Showing all posts tagged research:

Lite Arm + Poseable Hand = Wearable Motion Simulator

While working on a bracelet with built-in accelerometer, I wanted a way to simulate a person wearing the device while in motion — without having to ask someone to wear the device in front of me as I observe. Interestingly, I was already in a market to either build or purchase a miniature robotic arm. Then I saw numerous 3D printed prosthetic arm projects on Thingiverse and the idea of mashing the two together came about. Essentially, the idea is to attach Poseable Hand to 3D Printed Lite Arm so that the act of someone wearing the device while in motion can be simulated using the preprogrammed servos. I will give you an update of the Wearable Motion Simulator as soon as the arm assembly is complete.

Acceptable Boundaries of Use by Jan Chipchase

Here is an excerpt from Jan Chipchase's new journal titled Today's Office, talking about his visceral journey in Hokkaido and user experience.

Today’s office is a ryokan halfway up a mountain in Japan’s northern island of Hokkaido. I’m here with Raphael, a research colleague to catch up on the last year, figure out where we want to go in the next and somewhere along the line make the most of what the mountain has to offer. In the village outside it’s minus ten and for the third night in a row it’s dumping it down.

The building we are staying in was at first glance a disappointment — semi- industrial in a run-down-damp sort of way, but after three days the room starting to feel like home. It helps that every evening the staff leave a thermos of hot water in the room (we happen to have some decent freshly ground coffee and a cafetière), that there is a spacious open air onsen 5 minutes away, and that some- one nearby has left their Wi-Fi unsecured, bless them.

I’m tucked up in bed, and on the floor to my left a digital camera has been broken down into its composite parts and is (hopefully) drying out after being submerged in the snow. The challenge of capturing data in difficult conditions is a familiar one but tonight presented some new hurdles: a combination of the cold (around minus eighteen on the mountain); horizontal in-your-face winds; the need to remove outer glove-wear to be able to properly handle equipment; and a constant heavy snowfall meaning that after twenty seconds or so a new snow-drift has built up on the edges of the lens. Given the circumstances the only way to clear the camera lens of snow was to lick it whilst avoiding having my tongue stick to its metal frame (the alternative is to piss on the lens protector, I’m not convinced I’d be sufficiently agile to direct the stream where it is needed, and am not pre- pared for my colleague to do the deed).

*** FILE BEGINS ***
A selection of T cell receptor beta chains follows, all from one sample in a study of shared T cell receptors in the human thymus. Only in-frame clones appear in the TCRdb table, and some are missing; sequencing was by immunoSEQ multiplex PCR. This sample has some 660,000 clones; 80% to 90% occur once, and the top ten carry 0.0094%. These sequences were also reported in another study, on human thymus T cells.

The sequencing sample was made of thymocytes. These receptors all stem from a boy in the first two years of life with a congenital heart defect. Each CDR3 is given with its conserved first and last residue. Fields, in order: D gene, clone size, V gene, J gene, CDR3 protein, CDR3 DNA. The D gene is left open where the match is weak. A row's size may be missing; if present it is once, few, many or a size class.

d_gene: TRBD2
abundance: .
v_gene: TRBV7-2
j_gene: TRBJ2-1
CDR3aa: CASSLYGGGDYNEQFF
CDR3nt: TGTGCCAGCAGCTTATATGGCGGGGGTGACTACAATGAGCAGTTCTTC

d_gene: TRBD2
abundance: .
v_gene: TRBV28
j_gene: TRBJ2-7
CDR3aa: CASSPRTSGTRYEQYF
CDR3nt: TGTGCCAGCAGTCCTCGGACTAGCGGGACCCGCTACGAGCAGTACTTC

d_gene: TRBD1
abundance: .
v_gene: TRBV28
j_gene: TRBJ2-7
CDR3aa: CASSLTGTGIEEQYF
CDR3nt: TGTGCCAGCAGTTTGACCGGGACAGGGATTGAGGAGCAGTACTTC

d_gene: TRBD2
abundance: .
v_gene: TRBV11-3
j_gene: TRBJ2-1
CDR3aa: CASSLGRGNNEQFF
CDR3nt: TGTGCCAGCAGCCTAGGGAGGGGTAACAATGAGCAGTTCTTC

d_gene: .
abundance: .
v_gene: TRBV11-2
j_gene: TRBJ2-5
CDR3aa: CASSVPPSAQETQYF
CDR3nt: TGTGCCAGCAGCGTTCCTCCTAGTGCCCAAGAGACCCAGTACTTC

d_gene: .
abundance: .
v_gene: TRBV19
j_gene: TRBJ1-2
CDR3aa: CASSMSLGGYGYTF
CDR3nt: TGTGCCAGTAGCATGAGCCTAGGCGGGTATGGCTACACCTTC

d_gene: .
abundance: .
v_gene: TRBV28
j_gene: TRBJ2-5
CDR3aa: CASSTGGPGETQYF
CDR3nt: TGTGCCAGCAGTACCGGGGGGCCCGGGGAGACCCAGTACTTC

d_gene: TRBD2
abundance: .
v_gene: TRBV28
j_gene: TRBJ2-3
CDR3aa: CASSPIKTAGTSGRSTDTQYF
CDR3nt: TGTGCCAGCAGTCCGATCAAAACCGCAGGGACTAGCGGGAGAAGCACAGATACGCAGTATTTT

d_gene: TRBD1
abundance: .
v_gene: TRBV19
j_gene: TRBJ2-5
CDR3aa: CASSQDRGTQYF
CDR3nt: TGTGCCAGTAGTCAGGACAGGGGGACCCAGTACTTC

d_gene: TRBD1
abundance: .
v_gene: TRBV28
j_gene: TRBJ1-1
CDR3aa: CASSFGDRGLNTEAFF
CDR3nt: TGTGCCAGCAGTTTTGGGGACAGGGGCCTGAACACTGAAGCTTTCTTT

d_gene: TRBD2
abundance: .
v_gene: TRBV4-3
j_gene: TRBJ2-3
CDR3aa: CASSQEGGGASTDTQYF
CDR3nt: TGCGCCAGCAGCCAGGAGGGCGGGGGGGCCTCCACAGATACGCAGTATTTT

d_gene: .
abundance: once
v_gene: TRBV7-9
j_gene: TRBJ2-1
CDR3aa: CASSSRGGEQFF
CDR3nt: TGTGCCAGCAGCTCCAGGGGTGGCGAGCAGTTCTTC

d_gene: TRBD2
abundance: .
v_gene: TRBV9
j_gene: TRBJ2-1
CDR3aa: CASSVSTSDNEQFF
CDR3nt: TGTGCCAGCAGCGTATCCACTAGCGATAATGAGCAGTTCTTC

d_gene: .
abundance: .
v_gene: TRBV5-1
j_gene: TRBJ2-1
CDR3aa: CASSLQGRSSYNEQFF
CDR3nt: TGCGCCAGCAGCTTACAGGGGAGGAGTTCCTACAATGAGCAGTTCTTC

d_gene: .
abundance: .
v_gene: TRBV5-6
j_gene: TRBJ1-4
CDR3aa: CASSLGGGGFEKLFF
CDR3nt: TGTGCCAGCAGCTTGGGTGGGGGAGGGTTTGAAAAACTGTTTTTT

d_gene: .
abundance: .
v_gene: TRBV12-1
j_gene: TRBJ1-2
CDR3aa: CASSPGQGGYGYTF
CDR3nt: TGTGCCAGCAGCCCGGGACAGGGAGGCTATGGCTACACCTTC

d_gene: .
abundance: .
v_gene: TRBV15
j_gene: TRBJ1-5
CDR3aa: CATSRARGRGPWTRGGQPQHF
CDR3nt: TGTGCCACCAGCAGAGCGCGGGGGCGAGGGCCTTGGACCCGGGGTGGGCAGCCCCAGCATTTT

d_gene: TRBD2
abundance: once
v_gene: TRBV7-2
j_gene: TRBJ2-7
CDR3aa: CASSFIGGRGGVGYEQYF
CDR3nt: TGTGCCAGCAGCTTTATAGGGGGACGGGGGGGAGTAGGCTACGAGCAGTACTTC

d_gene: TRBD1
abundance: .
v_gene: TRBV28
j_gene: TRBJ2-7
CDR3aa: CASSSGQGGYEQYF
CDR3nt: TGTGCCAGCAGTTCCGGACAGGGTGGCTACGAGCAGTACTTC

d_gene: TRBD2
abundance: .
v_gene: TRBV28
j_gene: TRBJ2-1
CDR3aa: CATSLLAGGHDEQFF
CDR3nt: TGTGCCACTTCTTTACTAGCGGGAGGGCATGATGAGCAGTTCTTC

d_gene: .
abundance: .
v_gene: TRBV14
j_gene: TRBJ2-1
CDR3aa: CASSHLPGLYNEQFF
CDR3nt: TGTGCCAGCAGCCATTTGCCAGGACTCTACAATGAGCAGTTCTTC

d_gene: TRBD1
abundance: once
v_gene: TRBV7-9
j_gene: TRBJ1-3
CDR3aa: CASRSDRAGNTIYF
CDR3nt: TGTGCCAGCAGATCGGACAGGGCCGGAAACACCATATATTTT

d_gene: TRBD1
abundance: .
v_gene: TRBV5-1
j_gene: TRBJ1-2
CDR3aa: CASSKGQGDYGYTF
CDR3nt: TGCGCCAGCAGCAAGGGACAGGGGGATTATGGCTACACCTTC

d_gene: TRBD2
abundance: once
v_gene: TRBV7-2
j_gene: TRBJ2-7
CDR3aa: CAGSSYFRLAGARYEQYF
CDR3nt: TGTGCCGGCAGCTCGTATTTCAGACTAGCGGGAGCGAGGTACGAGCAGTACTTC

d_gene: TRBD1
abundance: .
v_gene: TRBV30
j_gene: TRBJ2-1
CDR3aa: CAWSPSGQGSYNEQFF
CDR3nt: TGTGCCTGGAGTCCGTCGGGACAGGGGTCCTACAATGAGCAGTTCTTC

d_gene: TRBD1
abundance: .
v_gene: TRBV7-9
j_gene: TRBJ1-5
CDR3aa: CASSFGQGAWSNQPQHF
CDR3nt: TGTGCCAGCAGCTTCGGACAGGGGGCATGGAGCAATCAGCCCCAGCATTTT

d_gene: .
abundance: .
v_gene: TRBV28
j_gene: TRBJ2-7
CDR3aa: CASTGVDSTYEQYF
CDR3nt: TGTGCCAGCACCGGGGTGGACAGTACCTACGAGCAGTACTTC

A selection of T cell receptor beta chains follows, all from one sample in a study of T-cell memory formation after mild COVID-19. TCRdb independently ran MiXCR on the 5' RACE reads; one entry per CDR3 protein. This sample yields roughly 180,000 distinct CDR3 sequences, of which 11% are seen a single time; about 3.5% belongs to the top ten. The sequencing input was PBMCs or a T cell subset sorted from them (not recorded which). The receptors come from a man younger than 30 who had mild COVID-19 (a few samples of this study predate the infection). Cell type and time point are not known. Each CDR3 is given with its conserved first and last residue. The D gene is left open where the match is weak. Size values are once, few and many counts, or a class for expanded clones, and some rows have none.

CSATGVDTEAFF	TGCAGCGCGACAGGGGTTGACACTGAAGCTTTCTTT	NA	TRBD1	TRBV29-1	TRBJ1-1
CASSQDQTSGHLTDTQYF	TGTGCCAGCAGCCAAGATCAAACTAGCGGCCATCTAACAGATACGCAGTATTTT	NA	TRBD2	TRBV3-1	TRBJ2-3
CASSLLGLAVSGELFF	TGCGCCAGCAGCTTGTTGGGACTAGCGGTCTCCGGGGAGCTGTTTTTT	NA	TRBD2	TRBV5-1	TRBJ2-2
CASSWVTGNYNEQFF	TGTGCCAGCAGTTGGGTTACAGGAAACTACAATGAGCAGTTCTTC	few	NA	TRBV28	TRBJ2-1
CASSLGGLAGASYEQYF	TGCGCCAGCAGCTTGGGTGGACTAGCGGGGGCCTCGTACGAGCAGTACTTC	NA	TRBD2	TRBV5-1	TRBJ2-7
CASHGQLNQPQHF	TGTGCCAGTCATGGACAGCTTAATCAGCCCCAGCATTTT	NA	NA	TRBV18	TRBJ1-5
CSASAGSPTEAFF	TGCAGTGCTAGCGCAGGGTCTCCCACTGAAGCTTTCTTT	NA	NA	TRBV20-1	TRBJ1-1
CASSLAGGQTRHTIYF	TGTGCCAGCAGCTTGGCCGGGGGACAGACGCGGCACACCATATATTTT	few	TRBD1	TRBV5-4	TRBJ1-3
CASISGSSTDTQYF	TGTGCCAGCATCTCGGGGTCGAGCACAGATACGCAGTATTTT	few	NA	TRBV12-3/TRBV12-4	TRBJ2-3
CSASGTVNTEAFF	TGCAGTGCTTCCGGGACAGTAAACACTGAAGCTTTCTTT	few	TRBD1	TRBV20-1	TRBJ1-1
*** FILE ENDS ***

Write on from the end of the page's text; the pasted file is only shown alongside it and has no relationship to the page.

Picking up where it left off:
In all I’m satisfied that the camera continued to work and that photos and memory card survived the cold.

User experience practitioners often use personas and scenarios to understand and communicate how a product will be used. But what are acceptable limits, and what happens when use falls outside acceptable limits? Is it reasonable to expect a camera to function in these conditions? Is it reasonable to expect your phone to work after being run over by a car? For your iPod to sit in your pocket without it scratching?

There are three trends that are likely to considerably shift consumer perception of what constitutes acceptable use: miniaturisation; the availability of flexible components; and the ability to track products over a lifetime. Once objects reach a certain size the range of places that they can be comfortably carried and stored increases making it feasible for it to be carried without significant extra burden for the user, comfortably placed in a pocket or tucked in amongst other objects in a bag. The new range of contexts in which they can now freely roam stretches the perceptions of their acceptable boundaries of use. It is more comfortable to carry a flexible object next your (soft, fleshy, human) body than a hard object. Smart use of flexible components will further expand the range of use cases for many products and along with it, user expectations. Finally the ability to track objects (and for objects to track us) from purchase, through usage to disposal (and for objects to the disposing of us) will change our notions of ownership, use and abuse, which will change our perception of the consequences for going over these boundaries. Which in turn changes our notion of receipts and warranties. Pretty much everyone carries some receipts, whether its to make an expense claim, for personal accounting, because the objects might need to be returned, or as proof of purchase because without it the shopping experience feels more awkward, as if everything in your bag might be stolen.

In a world where the consumption of goods and services are inherently tied to a known identity (and that known identity’s ability to pay) much of the usefulness of the receipt, as a physical manifestation of proof of purchase goes out the win- dow. Today we are very much shaped by what we carry. Tomorrow (or the tomorrow after that) we will be shaped and defined by what we don’t need to carry.

via D-Rad

Ubiquitous Family Stickers

The stick figure family window decals have become so ubiquitous that Utah police department now believes that these decals could give away too much personal information to criminals.